UTS research behind new disruptive DNA sequencing technology
- The commercialisation of research undertaken at the UTS ithree institute will deliver more accessible DNA analysis, at a lower cost, for research and genomics fields
- Longas Technologies has developed a disruptive technology designed to significantly improve current industry standard DNA sequencing platforms
The release of a new disruptive DNA sequencing technology has the potential to transform the research, epidemiology and clinical genomics fields, the founders of publicly launched Longas Technologies say.
Founded in 2015 Longas is a spin out from the University of Technology Sydney (UTS) ithree institute, funded by Australia’s Medical Research Commercialisation Fund (MRCF) and initially based on research led by UTS Professor Aaron Darling, a world-leading computational biologist. In addition to Professor Darling, co-founders from UTS include Dr Catherine Burke and Professor Ian Charles, previously Director of the ithree institute and now Director of the Quadram Institute, UK.
Longas has developed Morphoseq™, a disruptive technology designed to dramatically improve the performance of industry-standard Next Generation Sequencing (NSG) platforms.
Although rapid low cost NGS platforms have revolutionised genomic analysis Longas™ Chairman, Dr Stephen Thompson said that Morphoseq™ "solves a key problem and promises to have an important impact within the NGS market, a market that is expected to grow from US$5.7 billion last year to US$20 billion by 2025."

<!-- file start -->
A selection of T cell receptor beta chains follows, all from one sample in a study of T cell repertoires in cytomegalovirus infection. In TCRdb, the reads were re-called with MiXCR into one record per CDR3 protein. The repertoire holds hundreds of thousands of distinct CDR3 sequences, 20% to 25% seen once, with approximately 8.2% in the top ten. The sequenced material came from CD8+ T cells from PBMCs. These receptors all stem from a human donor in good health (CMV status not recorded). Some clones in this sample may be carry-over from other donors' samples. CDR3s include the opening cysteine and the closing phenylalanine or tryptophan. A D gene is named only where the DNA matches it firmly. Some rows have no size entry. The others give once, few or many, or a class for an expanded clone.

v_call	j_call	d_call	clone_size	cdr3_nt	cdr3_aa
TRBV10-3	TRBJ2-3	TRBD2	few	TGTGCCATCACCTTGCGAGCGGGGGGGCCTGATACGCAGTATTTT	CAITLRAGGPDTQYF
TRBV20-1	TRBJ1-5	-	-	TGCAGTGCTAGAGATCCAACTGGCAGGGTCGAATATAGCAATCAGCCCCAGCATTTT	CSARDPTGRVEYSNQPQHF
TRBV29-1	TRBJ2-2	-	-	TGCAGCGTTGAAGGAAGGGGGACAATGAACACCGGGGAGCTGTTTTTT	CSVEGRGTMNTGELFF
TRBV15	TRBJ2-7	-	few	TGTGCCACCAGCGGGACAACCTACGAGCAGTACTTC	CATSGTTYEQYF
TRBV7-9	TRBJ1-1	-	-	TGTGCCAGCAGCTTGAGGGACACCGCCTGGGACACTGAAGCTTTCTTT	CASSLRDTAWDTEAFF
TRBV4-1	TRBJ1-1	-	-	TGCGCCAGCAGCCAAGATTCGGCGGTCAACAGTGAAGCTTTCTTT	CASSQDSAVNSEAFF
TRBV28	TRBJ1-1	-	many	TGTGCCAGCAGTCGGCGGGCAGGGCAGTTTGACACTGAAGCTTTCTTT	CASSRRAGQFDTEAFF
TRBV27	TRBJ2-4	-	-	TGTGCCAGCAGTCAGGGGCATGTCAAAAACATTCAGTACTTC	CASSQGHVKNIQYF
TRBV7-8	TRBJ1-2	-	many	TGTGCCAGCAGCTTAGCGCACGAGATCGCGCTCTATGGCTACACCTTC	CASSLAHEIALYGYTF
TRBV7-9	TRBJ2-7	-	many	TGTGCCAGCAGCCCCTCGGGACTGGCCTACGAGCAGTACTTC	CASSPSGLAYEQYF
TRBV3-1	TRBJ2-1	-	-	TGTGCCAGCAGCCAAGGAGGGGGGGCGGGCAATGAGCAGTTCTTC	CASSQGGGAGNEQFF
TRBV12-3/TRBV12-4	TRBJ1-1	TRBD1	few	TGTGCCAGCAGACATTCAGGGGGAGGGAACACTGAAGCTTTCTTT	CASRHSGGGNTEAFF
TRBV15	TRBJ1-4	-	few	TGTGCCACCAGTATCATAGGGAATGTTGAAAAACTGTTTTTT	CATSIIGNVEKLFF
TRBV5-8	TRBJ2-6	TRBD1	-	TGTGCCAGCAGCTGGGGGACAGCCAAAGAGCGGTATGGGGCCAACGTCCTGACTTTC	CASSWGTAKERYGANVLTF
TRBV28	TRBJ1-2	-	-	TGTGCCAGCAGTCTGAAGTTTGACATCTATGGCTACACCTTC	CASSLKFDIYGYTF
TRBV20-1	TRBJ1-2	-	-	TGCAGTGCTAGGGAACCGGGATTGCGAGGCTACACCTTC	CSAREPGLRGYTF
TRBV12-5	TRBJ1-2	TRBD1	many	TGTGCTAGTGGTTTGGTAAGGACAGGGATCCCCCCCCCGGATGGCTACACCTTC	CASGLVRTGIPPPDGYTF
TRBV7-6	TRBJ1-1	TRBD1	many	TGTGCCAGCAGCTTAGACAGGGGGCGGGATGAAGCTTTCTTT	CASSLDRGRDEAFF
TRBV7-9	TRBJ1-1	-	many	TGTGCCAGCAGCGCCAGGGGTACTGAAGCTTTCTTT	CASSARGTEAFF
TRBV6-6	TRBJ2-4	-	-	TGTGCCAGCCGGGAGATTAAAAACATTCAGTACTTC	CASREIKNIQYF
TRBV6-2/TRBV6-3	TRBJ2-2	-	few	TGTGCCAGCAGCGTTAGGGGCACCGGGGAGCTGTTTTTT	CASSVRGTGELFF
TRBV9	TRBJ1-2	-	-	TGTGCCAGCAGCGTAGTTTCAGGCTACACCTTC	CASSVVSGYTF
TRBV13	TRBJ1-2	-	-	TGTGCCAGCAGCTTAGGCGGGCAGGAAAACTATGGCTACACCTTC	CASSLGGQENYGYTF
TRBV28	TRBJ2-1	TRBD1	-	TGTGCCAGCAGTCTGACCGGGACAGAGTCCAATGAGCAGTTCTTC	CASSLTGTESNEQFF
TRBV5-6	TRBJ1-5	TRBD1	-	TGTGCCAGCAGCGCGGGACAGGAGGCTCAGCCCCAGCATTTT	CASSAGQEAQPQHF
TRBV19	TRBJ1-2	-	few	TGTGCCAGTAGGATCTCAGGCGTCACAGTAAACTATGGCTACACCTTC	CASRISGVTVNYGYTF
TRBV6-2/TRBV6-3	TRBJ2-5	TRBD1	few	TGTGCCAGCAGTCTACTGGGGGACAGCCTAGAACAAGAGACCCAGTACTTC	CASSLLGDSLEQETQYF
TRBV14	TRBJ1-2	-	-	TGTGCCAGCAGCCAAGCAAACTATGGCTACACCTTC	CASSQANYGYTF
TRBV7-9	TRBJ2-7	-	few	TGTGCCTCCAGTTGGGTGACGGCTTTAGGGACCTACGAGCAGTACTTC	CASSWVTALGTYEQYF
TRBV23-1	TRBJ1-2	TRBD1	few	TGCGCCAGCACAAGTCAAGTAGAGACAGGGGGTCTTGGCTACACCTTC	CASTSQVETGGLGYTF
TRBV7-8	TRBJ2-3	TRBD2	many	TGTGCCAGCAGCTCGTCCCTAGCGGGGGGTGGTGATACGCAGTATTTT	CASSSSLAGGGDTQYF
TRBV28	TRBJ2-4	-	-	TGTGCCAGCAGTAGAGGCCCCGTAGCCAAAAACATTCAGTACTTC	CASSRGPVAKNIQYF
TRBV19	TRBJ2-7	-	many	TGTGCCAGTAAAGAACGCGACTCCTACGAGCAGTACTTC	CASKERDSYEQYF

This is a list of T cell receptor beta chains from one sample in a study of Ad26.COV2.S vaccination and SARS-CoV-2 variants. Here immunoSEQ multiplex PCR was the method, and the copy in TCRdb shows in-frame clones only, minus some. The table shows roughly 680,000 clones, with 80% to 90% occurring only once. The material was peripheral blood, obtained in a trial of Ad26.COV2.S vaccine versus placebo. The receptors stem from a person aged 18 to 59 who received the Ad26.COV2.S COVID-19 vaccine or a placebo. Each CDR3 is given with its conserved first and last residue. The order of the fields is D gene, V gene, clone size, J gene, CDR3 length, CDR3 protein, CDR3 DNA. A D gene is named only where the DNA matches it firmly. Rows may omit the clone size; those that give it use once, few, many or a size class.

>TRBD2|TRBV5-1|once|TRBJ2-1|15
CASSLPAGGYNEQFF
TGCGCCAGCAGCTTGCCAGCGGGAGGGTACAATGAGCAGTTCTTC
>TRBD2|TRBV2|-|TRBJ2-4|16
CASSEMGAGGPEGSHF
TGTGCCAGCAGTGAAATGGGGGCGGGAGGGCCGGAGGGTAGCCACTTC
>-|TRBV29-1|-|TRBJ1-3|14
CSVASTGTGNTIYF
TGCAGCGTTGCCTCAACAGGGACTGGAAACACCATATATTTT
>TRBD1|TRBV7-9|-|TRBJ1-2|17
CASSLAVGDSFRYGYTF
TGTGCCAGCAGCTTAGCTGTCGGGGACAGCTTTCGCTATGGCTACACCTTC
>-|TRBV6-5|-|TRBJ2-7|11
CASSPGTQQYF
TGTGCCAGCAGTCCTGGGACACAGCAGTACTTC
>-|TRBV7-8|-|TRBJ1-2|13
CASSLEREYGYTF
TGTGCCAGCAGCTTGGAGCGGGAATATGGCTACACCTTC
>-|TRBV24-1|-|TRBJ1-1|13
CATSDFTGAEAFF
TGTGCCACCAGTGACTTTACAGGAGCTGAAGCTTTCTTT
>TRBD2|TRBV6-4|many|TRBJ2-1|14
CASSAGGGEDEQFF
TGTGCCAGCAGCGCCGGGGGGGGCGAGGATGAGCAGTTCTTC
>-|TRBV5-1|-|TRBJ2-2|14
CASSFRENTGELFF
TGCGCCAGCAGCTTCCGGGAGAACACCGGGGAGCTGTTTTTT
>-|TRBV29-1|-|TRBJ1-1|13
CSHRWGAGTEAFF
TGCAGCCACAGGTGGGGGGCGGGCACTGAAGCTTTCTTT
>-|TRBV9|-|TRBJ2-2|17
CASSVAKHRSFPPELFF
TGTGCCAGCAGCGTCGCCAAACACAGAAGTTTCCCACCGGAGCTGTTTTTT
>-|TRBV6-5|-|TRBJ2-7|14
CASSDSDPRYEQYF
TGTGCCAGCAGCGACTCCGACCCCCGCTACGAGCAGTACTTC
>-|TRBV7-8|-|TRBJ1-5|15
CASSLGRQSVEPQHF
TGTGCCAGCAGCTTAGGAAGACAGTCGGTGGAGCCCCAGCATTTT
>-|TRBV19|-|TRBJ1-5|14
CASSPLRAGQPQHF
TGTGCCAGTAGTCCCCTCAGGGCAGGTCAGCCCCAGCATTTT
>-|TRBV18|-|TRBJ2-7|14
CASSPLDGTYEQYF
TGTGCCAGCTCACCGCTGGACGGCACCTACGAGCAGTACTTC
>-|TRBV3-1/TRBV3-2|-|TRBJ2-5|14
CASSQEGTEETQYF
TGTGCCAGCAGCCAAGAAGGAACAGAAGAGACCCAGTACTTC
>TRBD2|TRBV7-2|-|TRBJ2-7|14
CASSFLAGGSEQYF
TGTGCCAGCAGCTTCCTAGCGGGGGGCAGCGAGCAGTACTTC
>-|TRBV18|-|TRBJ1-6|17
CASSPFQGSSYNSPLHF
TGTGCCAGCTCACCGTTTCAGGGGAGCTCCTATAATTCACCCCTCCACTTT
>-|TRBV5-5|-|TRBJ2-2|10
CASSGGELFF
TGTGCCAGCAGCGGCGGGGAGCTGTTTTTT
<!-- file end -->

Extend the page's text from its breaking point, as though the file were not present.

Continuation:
Longas co-founder and CSO Professor Aaron Darling said that although the rise of high-throughput, low cost DNA sequencing has made genome sequencing routine and affordable "it comes at the cost of read length."
"It is very difficult for assembly methods to resolve genomic repeats that are longer than the read length. But long repeats are present at many of the most clinically informative parts of genomes, such as drug resistance genes in bacteria and the MHC [set of genes that code for immune response, important in organ transplant matching] locus in humans.
"The ability to accurately assemble and phase these into individual chromosomes for humans and microorganisms has important clinical and epidemiological applications," he said.
… we have developed a way to make high quality long read DNA sequencing accessible and cost-effective
The founders of Longas had been exploring new ways to create long sequence reads for microbial community profiling. The team recognised the much broader applicability of their invention to increasing the effective read length from established NGS platforms.
"Through a combination of proprietary chemistry and algorithms we have developed a way to make high quality long read DNA sequencing accessible and cost-effective. It delivers highly accurate long DNA sequences at a fraction of the cost of existing long read platforms," Professor Darling said.
Further studies have demonstrated the ability to accurately assemble and phase these DNA reads into individual chromosomes for humans as well as microorganisms, with important scientific, clinical and public health applications.
Professor Darling provided an overview of the technology and its development at the annual Sequencing, Finishing and Analysis in the Future meeting that brings together experts in the genomics field.
Mr Nick McCooke, a highly experienced NGS leader, has been appointed as CEO of the Sydney-based company.
Having recently launched, after developing the technology in stealth mode, Longas is seeking partners and collaborators to support commercialisation.